What is Passive Aggressive Personality Disorder?
According to the DSM IV, the essential symptoms are a continuous pattern of negativistic attitudes and passive resistance to demands for adequate performance in social and occupational situations. This behavior usually begins in early adulthood. However it is also seen in childhood. These individuals frequently resent and resist demands to function at a level expected by others. It is commonly seen in the workplace, but also commonly seen in marriages and other relationships. The behavior is expressed by procrastination, forgetfulness, stubbornness, and intentional inefficiency. It is a very common response to a task assigned by someone in authority. When asked to do a certain task, individuals will not do the task, or if they do, may hide the fact it was done. They may call in sick the day the assignment is due. These individuals consistently externalize blame onto others. They take no responsibility for their actions. They become very argumentative. They are very cynical and skeptical. These individuals are envious of others, and resentful of their peers. They have few friends, and usually seek out individuals in their peer network that may be less fortunate than them. They are excellent at looking for sympathy from others. They frequently apologize and state that things will be much better in the future, and usually beg for “another chance.” Their self-confidence is extremely poor, despite a false presentation of assertiveness. They often appear to be confident, tout everything is okay, and make false promises that are inconsistently kept. Acting out is frequent in terms of verbal assaults and then rationalized away that it was out of humor or “just a joke.” In reality the intent was clear harm and possible humiliation of another party.These individuals have extreme difficulty with confrontation, and do not no do well with their behavior being pointed out. This cycle is repetitive and part of this reason is due to the fact they find someone to fill their need for sympathy. Some of these characteristics are also found in individuals with borderline personality disorder, as well as antisocial and avoidant personality disorders.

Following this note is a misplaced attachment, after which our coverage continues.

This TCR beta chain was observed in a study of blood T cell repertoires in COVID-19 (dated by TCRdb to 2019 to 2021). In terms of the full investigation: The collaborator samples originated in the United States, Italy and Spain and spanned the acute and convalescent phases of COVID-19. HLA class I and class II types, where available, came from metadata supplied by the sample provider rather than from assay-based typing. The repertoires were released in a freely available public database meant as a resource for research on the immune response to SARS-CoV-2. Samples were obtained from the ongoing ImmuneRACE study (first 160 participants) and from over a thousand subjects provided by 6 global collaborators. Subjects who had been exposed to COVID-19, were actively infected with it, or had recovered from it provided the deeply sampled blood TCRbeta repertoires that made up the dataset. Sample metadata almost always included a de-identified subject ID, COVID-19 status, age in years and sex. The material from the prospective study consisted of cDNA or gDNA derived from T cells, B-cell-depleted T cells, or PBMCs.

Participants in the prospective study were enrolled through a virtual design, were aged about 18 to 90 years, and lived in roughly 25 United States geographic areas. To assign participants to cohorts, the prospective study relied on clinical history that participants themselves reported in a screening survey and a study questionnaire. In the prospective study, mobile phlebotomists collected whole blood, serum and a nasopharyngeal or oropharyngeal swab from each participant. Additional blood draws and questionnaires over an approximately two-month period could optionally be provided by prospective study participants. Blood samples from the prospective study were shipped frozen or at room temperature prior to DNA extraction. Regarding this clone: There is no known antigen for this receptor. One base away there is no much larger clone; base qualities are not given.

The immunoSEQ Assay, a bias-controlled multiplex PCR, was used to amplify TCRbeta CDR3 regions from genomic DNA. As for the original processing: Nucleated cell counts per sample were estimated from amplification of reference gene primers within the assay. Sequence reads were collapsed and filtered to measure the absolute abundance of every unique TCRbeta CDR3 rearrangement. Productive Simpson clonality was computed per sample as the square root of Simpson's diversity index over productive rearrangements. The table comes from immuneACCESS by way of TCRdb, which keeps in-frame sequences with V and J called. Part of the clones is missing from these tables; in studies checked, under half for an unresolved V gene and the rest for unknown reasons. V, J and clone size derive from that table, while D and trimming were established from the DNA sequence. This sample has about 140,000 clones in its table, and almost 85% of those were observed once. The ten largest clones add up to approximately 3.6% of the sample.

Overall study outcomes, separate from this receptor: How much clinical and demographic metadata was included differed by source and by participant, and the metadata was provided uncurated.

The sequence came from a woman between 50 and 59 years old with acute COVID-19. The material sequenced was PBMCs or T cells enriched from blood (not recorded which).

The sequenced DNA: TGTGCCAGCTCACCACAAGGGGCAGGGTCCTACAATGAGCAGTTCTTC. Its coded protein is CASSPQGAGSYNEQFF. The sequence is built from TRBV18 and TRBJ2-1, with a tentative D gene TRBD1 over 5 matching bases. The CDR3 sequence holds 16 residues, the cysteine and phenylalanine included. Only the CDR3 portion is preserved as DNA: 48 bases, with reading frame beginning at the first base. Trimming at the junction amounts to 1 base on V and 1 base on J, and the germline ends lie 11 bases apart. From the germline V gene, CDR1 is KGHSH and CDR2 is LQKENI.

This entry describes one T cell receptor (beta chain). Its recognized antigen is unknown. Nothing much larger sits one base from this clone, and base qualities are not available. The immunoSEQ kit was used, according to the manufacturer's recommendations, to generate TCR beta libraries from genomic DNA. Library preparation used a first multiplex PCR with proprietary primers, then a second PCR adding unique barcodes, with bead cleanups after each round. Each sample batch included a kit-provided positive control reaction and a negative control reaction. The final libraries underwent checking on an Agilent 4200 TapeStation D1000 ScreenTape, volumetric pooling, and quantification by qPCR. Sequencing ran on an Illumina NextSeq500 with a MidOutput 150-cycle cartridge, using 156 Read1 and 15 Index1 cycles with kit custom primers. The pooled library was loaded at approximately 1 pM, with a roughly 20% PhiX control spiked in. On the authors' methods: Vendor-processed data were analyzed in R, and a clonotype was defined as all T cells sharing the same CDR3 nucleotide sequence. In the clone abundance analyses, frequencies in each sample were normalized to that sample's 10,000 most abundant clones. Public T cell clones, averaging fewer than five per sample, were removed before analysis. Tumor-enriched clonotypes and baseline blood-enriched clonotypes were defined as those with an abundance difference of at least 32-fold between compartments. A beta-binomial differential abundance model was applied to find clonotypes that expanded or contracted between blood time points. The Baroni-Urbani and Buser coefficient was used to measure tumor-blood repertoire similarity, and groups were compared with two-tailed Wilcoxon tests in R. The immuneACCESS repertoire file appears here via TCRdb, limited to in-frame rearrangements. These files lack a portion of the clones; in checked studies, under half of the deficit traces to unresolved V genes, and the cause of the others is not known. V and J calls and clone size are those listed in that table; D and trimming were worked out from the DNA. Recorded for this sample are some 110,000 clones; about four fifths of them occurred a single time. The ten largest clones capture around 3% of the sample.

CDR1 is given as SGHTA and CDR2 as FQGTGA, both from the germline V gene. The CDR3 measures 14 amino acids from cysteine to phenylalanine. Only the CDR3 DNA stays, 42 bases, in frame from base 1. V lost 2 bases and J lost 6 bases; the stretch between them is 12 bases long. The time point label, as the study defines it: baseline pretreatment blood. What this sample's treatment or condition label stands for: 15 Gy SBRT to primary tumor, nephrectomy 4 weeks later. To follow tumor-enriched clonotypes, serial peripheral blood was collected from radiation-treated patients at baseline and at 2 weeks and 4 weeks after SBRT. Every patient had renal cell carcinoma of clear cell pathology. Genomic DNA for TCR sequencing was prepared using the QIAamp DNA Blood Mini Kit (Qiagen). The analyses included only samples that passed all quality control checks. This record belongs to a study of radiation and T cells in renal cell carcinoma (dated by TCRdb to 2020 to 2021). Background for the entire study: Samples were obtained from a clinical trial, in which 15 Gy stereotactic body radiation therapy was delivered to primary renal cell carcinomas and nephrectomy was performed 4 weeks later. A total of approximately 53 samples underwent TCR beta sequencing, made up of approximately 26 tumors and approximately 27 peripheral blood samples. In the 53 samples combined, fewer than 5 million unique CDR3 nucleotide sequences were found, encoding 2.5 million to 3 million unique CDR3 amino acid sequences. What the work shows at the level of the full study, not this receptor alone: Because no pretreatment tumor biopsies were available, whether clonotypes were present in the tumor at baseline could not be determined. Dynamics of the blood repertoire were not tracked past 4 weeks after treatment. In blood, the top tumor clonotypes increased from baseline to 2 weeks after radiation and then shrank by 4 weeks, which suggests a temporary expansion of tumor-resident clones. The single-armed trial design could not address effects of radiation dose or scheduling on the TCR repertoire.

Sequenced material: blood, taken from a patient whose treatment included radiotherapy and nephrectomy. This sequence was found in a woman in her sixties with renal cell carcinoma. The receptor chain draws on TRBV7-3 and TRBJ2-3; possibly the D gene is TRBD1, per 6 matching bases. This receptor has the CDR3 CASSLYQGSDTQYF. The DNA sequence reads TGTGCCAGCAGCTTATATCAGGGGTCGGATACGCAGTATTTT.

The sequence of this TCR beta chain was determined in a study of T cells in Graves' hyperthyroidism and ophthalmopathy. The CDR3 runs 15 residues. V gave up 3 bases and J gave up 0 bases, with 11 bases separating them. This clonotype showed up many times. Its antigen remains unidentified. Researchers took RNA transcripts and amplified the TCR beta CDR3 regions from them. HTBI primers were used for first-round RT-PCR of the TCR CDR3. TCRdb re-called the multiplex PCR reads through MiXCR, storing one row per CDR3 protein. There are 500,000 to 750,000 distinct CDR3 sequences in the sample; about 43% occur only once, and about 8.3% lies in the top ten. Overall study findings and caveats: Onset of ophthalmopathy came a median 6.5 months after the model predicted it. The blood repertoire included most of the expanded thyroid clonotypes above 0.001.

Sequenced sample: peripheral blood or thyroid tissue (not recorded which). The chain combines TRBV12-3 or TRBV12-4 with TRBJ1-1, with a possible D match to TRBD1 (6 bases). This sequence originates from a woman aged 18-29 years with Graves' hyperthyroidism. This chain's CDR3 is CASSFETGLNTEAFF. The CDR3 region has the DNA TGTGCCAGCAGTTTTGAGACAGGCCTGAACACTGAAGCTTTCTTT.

As indicated above, these individuals usually have issues with those in authority, and it is often revealed in therapy that they have had very domineering parents, either maternal or paternal, who have placed them in situations where they have had to avoid tasks at hand, becoming very manipulative, and excelling at putting things off. It is not uncommon for these individuals to wrap themselves in a cloak of “poor me” syndrome.
What are the causes of Passive Aggressive Personality Disorder?
This disorder is clearly harbored in early and middle childhood; observing very dysfunctional parents, learning the behavior, and learning unhealthy coping mechanisms.
What is the treatment of Passive Aggressive Personality Disorder?
Treatment for these individuals usually requires a long process. These patients for the most part have difficulty looking and assessing their behavior. They may eventually see their shortcomings, however will rationalize away their behavior, trying to justify it. One of the goals of therapy is to try to promote self-confidence in these individuals by helping them realize how they are impeding their own success. If they change their behavior, they can become more successful at their jobs, and move up the occupational ladder. It is also important to point out to them their cynical natures. However this should attempted in the first month or two of sessions, as these individuals may quit therapy and run. There is some secondary gain obtained from their behavior. Subsequently, if these individuals can learn to get their secondary gain from other sources and in a more healthy and productive manner, some of the passive-aggressive behavior should dissipate over time.
As with any personality disorder, relapse is very common. In therapy, we try to give individuals tools to work with, so they can catch when their behavior occurs, and there is always an open door policy, and individuals should understand that they can come back at any time for a “tune-up,” if you will, when they do relapse.